Ethics and the Mediation Community

Jonathan Crowe

Research output: Contribution to journalOnline ResourceProfessional



What does it mean to think communally about mediation ethics? It’s tempting to conceive ethics as a set of abstract rules or principles formulated by experts and then imposed from above. However, another way to think of ethics is as the product of a dynamic, community oriented process. Experienced mediators who seek to adopt an ethical attitude to their practice will notice patterns in their approaches to various disputes. Reflection upon these patterns then supplies the foundation for formulating general guidelines that arise organically from the process. This approach to identifying principles of mediation practice treats these principles are subsidiary to the situational nature of ethical judgments.

The model of mediation ethics sketched above is community oriented, rather than individualistic. This is because it recognises that the source of meaningful ethical guidelines lies in the accretion of experience in different mediation contexts over time. Mediators, then, can learn not just from their own practice, but from the experiences of others who accept the same general ethical outlook. Mediation ethics depends on the sharing of principles and guidelines throughout the mediation community. This makes full use of the store of knowledge reflected in the diverse experiences of mediators.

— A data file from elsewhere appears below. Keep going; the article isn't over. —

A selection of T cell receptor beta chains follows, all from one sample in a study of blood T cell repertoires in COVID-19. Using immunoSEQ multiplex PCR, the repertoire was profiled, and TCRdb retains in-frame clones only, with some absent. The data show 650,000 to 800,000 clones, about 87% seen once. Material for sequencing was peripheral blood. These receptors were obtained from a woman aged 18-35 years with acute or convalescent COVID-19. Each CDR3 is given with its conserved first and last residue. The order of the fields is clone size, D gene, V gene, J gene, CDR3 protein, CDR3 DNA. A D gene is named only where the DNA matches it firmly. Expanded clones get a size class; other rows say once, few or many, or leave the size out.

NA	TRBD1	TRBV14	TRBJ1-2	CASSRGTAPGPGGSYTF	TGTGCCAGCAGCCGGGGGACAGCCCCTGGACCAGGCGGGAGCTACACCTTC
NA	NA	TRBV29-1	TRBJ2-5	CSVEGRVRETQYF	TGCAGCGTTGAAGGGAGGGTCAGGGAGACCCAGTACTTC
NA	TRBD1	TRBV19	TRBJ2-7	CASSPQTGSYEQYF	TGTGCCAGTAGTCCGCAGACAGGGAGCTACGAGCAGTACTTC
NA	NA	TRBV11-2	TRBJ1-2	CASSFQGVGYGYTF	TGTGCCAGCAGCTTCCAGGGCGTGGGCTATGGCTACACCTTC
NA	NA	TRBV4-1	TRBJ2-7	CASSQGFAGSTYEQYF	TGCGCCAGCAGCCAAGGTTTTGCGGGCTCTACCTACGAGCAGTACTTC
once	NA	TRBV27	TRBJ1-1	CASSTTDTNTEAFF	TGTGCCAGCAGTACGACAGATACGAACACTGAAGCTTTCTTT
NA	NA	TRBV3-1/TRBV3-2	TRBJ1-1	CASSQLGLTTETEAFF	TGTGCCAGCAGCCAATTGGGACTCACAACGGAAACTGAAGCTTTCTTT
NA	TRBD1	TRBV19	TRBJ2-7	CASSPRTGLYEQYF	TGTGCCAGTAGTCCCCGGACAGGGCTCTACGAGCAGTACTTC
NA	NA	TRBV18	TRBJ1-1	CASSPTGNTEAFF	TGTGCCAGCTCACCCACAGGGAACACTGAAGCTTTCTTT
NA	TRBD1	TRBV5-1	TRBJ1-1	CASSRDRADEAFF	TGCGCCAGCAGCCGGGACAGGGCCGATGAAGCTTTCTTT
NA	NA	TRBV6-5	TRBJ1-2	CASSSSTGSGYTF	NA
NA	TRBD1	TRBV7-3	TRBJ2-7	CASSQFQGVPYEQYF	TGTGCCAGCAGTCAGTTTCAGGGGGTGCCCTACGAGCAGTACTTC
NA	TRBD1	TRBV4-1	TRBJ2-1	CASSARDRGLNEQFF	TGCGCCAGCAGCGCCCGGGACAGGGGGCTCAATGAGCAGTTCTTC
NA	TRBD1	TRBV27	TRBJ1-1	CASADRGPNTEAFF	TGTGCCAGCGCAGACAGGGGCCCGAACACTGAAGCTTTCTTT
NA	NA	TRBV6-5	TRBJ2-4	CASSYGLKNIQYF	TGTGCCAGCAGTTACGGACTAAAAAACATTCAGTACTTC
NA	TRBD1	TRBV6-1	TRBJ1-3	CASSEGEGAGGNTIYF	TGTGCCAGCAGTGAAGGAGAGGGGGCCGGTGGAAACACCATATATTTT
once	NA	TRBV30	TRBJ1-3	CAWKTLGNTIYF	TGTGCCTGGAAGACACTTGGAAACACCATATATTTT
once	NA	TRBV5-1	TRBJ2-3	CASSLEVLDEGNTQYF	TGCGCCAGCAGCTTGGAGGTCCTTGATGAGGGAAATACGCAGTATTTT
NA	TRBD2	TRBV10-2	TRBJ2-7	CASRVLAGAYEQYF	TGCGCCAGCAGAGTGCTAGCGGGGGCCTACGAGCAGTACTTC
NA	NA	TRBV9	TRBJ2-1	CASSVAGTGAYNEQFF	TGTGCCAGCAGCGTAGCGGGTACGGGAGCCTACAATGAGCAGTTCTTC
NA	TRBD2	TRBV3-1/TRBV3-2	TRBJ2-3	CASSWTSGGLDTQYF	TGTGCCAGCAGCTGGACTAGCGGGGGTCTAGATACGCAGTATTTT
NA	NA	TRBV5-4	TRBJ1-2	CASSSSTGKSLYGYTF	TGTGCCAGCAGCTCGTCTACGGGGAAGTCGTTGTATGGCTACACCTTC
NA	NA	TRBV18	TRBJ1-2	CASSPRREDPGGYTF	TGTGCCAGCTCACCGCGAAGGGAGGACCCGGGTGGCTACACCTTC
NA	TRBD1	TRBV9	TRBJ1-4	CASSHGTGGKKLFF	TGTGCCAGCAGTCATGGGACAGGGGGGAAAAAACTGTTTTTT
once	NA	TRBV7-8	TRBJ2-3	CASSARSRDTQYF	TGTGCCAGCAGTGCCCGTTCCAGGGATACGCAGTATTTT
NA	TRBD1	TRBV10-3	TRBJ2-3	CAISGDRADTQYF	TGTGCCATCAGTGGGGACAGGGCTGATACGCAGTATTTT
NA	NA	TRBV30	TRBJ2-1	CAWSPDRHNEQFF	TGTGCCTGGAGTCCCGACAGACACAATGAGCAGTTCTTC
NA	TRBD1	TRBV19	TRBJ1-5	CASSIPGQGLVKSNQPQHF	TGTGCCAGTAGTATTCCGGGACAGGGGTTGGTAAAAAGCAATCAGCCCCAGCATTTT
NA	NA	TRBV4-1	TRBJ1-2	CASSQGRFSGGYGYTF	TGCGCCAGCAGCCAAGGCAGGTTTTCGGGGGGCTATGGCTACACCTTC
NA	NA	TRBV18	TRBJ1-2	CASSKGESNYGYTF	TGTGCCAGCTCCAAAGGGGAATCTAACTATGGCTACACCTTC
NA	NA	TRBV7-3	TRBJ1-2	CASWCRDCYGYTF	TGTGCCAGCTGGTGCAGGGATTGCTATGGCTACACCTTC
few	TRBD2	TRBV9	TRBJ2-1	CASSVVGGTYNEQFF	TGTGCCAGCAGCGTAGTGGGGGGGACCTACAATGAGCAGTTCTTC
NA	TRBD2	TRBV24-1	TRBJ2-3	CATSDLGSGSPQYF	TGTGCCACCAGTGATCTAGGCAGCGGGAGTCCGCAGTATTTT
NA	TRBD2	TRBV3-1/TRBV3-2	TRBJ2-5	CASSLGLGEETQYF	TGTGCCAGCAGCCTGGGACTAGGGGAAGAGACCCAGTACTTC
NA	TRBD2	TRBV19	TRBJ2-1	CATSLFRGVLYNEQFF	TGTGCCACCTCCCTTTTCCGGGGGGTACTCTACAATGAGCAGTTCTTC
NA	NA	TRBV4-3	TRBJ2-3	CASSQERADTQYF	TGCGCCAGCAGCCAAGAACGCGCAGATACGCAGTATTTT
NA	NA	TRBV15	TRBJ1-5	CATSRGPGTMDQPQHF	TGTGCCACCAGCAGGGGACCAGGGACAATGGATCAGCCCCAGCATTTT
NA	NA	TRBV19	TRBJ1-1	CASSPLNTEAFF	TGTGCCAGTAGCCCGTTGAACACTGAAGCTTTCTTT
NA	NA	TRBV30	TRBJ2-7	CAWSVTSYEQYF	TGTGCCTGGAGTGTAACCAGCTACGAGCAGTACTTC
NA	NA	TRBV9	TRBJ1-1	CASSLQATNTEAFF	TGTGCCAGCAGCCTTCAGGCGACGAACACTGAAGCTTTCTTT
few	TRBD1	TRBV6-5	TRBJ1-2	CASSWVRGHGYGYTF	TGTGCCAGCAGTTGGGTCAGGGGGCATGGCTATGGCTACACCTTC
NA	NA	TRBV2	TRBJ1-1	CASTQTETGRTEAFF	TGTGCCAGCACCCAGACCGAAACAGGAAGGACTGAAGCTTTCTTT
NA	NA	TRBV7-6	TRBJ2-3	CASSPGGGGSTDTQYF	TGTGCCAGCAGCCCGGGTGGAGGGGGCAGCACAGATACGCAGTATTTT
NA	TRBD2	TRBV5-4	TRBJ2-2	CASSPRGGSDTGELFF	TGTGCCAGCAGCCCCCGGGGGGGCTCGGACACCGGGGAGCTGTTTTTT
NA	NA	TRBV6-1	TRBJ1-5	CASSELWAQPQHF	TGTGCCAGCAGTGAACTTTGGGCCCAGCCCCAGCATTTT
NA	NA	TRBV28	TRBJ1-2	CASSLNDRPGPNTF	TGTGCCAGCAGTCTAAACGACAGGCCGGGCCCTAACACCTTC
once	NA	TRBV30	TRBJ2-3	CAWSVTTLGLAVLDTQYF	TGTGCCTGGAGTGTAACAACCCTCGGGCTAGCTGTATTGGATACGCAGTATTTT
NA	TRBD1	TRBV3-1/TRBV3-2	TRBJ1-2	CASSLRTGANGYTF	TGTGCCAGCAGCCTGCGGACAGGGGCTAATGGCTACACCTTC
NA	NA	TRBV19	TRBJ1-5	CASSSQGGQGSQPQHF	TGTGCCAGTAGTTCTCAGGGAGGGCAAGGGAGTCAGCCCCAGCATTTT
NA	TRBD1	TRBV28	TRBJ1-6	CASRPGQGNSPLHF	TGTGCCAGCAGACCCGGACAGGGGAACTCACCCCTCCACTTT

Original languageEnglish
JournalAustralian Dispute Resolution Research Network Blog
Publication statusPublished - 28 Jan 2014


Dive into the research topics of 'Ethics and the Mediation Community'. Together they form a unique fingerprint.

Cite this